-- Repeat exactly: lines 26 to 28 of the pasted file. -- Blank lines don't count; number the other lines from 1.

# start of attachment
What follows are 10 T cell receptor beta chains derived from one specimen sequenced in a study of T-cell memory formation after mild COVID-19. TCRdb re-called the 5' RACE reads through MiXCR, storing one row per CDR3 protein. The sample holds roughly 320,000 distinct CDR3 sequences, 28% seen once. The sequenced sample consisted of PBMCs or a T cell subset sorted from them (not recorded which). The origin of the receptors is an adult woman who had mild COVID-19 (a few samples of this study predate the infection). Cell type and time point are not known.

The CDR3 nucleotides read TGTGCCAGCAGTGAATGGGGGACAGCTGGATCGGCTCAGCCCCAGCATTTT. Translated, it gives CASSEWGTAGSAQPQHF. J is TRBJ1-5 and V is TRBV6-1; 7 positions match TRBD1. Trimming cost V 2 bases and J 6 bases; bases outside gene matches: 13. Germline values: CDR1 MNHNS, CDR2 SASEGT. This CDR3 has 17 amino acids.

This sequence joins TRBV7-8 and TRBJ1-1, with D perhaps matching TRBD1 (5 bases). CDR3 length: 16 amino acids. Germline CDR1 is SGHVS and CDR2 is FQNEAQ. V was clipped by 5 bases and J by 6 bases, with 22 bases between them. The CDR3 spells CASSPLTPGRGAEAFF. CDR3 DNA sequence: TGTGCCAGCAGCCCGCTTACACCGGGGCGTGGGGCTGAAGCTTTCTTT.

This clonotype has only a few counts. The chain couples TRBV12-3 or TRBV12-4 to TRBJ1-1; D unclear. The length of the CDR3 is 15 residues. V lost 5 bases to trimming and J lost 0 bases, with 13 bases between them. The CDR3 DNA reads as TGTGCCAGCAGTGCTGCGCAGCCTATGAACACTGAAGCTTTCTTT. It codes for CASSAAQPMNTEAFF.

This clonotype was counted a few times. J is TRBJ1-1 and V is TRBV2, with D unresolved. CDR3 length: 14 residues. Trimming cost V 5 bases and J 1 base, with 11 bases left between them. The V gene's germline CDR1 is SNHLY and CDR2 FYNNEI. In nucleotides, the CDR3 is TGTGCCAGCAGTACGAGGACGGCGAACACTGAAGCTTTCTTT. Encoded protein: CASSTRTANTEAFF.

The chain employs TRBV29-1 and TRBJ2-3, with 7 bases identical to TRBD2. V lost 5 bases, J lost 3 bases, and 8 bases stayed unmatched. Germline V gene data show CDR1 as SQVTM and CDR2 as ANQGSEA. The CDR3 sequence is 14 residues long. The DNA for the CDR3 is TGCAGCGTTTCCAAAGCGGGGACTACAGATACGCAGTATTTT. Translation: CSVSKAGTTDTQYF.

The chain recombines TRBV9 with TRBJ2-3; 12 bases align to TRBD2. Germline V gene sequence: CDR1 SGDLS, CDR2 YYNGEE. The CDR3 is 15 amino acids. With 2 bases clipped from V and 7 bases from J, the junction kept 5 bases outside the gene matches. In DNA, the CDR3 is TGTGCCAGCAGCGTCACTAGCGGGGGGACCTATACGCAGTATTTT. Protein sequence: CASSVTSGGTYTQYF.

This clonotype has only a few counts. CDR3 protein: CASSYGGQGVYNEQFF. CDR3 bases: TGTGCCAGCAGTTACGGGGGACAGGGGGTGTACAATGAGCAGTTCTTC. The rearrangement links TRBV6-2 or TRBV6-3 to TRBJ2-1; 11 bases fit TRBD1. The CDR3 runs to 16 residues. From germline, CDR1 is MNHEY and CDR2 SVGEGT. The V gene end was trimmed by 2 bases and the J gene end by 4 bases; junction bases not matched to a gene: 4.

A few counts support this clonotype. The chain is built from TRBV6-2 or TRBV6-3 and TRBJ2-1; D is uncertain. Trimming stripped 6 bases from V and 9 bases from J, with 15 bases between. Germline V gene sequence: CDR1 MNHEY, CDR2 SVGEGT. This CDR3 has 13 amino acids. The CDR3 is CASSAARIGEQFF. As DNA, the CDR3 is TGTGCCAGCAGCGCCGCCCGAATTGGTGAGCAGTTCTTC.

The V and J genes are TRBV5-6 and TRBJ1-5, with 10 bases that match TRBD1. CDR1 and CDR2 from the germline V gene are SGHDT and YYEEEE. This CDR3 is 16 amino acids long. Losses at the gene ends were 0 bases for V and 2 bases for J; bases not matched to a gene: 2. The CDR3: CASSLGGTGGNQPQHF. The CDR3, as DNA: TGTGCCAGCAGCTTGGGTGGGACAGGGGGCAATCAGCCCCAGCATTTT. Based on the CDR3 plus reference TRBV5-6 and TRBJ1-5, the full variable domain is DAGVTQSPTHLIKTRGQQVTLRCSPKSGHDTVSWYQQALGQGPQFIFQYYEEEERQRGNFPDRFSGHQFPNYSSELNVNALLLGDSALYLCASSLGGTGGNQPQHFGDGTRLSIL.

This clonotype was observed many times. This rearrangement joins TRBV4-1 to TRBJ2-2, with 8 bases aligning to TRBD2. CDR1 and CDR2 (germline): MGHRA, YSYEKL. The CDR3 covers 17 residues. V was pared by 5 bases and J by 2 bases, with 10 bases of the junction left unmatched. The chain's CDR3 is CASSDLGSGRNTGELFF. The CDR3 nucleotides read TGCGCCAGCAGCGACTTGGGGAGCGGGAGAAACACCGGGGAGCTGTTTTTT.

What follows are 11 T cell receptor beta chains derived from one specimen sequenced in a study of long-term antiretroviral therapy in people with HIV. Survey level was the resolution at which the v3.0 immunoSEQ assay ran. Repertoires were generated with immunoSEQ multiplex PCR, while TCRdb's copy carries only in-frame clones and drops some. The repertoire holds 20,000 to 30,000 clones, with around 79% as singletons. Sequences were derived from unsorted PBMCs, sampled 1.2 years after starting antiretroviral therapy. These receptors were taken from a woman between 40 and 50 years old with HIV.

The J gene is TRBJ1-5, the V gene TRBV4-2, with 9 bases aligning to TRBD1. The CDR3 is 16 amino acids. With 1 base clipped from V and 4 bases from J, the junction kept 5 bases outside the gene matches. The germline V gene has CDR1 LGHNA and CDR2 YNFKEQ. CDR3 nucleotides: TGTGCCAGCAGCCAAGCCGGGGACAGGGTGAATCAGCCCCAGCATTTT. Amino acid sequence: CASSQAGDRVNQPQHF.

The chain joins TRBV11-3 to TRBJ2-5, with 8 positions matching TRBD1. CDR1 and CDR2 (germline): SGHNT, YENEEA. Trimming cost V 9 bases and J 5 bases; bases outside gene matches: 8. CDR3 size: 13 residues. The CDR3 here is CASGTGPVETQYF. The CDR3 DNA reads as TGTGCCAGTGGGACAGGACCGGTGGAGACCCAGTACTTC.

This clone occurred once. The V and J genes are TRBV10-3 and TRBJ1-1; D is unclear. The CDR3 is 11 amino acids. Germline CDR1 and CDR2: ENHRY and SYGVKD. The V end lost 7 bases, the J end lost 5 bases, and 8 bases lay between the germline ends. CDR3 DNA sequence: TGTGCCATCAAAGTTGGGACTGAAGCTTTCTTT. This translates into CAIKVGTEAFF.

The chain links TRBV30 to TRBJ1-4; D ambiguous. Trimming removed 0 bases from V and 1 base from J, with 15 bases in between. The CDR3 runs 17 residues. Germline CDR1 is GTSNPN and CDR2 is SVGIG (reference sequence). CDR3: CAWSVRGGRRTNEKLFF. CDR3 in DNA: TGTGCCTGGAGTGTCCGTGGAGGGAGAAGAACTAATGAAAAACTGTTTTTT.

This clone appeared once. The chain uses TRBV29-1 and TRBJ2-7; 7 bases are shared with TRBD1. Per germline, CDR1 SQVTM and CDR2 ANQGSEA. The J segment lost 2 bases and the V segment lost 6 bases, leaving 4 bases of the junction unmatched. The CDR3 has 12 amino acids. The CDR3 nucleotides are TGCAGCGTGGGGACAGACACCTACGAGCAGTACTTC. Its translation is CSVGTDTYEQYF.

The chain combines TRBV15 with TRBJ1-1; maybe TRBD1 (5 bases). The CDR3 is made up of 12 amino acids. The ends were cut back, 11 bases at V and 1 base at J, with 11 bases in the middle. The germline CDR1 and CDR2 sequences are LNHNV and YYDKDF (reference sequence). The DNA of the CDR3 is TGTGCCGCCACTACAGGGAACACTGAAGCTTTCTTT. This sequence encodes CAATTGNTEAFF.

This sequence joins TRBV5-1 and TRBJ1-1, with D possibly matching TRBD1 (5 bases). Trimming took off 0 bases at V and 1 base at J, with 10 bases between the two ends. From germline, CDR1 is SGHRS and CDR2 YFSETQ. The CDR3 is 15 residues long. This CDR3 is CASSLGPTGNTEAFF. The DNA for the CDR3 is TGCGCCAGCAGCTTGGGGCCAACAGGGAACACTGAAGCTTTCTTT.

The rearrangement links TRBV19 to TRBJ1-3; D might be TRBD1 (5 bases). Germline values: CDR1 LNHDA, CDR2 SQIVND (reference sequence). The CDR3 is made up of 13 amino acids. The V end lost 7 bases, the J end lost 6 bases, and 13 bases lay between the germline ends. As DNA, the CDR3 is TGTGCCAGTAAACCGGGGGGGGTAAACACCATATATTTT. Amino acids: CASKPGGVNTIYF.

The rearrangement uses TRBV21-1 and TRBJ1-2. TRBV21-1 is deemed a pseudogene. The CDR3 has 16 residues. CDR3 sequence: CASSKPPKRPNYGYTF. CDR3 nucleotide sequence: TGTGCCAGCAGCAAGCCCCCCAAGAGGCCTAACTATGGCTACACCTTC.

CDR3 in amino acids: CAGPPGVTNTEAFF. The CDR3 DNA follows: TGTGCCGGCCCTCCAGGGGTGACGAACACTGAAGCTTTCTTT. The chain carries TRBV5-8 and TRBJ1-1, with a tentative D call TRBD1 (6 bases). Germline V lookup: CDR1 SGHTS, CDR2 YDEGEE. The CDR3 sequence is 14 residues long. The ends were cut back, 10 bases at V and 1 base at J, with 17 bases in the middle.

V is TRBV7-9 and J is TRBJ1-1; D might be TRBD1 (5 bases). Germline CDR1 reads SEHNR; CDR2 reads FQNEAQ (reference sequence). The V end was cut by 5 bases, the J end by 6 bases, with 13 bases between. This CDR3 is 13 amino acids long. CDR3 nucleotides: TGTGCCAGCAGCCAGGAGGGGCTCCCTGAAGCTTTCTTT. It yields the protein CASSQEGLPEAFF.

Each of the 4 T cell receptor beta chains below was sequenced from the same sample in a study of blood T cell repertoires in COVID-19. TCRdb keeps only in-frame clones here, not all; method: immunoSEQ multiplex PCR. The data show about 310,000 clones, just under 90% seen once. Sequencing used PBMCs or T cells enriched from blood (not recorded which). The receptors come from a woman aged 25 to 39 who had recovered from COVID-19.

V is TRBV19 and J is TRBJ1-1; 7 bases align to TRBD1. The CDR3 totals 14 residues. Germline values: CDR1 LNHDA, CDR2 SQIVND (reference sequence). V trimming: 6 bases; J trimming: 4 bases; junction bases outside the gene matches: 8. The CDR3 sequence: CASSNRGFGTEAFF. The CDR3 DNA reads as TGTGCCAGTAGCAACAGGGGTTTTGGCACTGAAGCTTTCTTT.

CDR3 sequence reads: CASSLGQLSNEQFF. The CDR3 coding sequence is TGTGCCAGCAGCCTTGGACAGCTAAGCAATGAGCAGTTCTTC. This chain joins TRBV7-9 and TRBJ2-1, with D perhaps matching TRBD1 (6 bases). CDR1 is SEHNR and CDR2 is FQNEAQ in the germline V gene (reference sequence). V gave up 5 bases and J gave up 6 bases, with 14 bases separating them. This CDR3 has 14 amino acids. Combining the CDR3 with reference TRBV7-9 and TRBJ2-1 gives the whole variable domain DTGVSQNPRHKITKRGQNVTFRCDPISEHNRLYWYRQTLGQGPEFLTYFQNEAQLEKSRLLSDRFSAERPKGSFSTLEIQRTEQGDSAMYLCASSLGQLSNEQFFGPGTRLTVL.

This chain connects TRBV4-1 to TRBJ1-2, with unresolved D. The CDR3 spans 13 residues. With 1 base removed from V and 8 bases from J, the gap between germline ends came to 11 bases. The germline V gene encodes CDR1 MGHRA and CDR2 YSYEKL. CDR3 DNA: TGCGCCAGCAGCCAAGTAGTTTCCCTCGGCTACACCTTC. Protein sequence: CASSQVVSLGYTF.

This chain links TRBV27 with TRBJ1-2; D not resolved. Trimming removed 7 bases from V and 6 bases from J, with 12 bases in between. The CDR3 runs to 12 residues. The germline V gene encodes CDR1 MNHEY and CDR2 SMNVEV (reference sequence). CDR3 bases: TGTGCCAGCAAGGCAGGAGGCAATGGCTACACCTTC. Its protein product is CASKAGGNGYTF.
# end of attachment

CDR3 sequence reads: CASSLGQLSNEQFF. The CDR3 coding sequence is TGTGCCAGCAGCCTTGGACAGCTAAGCAATGAGCAGTTCTTC. This chain joins TRBV7-9 and TRBJ2-1, with D perhaps matching TRBD1 (6 bases). CDR1 is SEHNR and CDR2 is FQNEAQ in the germline V gene (reference sequence). V gave up 5 bases and J gave up 6 bases, with 14 bases separating them. This CDR3 has 14 amino acids. Combining the CDR3 with reference TRBV7-9 and TRBJ2-1 gives the whole variable domain DTGVSQNPRHKITKRGQNVTFRCDPISEHNRLYWYRQTLGQGPEFLTYFQNEAQLEKSRLLSDRFSAERPKGSFSTLEIQRTEQGDSAMYLCASSLGQLSNEQFFGPGTRLTVL.

This chain connects TRBV4-1 to TRBJ1-2, with unresolved D. The CDR3 spans 13 residues. With 1 base removed from V and 8 bases from J, the gap between germline ends came to 11 bases. The germline V gene encodes CDR1 MGHRA and CDR2 YSYEKL. CDR3 DNA: TGCGCCAGCAGCCAAGTAGTTTCCCTCGGCTACACCTTC. Protein sequence: CASSQVVSLGYTF.

This chain links TRBV27 with TRBJ1-2; D not resolved. Trimming removed 7 bases from V and 6 bases from J, with 12 bases in between. The CDR3 runs to 12 residues. The germline V gene encodes CDR1 MNHEY and CDR2 SMNVEV (reference sequence). CDR3 bases: TGTGCCAGCAAGGCAGGAGGCAATGGCTACACCTTC. Its protein product is CASKAGGNGYTF.